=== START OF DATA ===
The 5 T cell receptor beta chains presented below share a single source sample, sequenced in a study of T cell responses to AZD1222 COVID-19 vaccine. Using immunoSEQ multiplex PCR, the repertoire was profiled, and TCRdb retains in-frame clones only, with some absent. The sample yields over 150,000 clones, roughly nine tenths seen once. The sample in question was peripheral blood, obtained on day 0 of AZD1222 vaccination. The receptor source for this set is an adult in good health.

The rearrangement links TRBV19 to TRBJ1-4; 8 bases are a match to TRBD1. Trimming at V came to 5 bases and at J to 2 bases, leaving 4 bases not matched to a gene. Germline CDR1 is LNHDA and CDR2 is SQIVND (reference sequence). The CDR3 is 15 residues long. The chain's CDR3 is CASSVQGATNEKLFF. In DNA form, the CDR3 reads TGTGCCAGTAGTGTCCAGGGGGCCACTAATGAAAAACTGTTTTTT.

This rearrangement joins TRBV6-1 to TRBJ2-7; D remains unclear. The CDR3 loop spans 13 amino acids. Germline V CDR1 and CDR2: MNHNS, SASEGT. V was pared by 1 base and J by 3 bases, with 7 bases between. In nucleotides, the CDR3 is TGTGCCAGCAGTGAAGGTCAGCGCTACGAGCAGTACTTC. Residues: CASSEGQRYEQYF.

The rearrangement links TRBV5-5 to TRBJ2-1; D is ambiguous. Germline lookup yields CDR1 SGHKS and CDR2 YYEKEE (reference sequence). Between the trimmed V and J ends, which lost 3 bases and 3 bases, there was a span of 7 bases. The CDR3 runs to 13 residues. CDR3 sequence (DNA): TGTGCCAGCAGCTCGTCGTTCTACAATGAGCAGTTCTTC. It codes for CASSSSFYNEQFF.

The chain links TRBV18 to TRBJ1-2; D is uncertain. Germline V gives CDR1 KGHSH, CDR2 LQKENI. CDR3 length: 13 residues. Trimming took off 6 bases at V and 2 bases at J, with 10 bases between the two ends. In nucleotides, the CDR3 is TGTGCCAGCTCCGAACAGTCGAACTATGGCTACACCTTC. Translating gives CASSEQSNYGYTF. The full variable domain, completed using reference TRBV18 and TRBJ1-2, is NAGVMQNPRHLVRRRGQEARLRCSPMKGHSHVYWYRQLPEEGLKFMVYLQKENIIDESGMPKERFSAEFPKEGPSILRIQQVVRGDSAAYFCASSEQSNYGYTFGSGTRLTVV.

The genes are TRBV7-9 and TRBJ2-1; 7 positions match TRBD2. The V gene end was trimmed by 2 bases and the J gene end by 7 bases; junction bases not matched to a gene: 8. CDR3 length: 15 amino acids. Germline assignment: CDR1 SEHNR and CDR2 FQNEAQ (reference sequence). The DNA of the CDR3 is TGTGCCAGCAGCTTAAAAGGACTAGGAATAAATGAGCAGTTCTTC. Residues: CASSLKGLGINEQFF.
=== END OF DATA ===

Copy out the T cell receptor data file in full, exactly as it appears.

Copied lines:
The 5 T cell receptor beta chains presented below share a single source sample, sequenced in a study of T cell responses to AZD1222 COVID-19 vaccine. Using immunoSEQ multiplex PCR, the repertoire was profiled, and TCRdb retains in-frame clones only, with some absent. The sample yields over 150,000 clones, roughly nine tenths seen once. The sample in question was peripheral blood, obtained on day 0 of AZD1222 vaccination. The receptor source for this set is an adult in good health.

The rearrangement links TRBV19 to TRBJ1-4; 8 bases are a match to TRBD1. Trimming at V came to 5 bases and at J to 2 bases, leaving 4 bases not matched to a gene. Germline CDR1 is LNHDA and CDR2 is SQIVND (reference sequence). The CDR3 is 15 residues long. The chain's CDR3 is CASSVQGATNEKLFF. In DNA form, the CDR3 reads TGTGCCAGTAGTGTCCAGGGGGCCACTAATGAAAAACTGTTTTTT.

This rearrangement joins TRBV6-1 to TRBJ2-7; D remains unclear. The CDR3 loop spans 13 amino acids. Germline V CDR1 and CDR2: MNHNS, SASEGT. V was pared by 1 base and J by 3 bases, with 7 bases between. In nucleotides, the CDR3 is TGTGCCAGCAGTGAAGGTCAGCGCTACGAGCAGTACTTC. Residues: CASSEGQRYEQYF.

The rearrangement links TRBV5-5 to TRBJ2-1; D is ambiguous. Germline lookup yields CDR1 SGHKS and CDR2 YYEKEE (reference sequence). Between the trimmed V and J ends, which lost 3 bases and 3 bases, there was a span of 7 bases. The CDR3 runs to 13 residues. CDR3 sequence (DNA): TGTGCCAGCAGCTCGTCGTTCTACAATGAGCAGTTCTTC. It codes for CASSSSFYNEQFF.

The chain links TRBV18 to TRBJ1-2; D is uncertain. Germline V gives CDR1 KGHSH, CDR2 LQKENI. CDR3 length: 13 residues. Trimming took off 6 bases at V and 2 bases at J, with 10 bases between the two ends. In nucleotides, the CDR3 is TGTGCCAGCTCCGAACAGTCGAACTATGGCTACACCTTC. Translating gives CASSEQSNYGYTF. The full variable domain, completed using reference TRBV18 and TRBJ1-2, is NAGVMQNPRHLVRRRGQEARLRCSPMKGHSHVYWYRQLPEEGLKFMVYLQKENIIDESGMPKERFSAEFPKEGPSILRIQQVVRGDSAAYFCASSEQSNYGYTFGSGTRLTVV.

The genes are TRBV7-9 and TRBJ2-1; 7 positions match TRBD2. The V gene end was trimmed by 2 bases and the J gene end by 7 bases; junction bases not matched to a gene: 8. CDR3 length: 15 amino acids. Germline assignment: CDR1 SEHNR and CDR2 FQNEAQ (reference sequence). The DNA of the CDR3 is TGTGCCAGCAGCTTAAAAGGACTAGGAATAAATGAGCAGTTCTTC. Residues: CASSLKGLGINEQFF.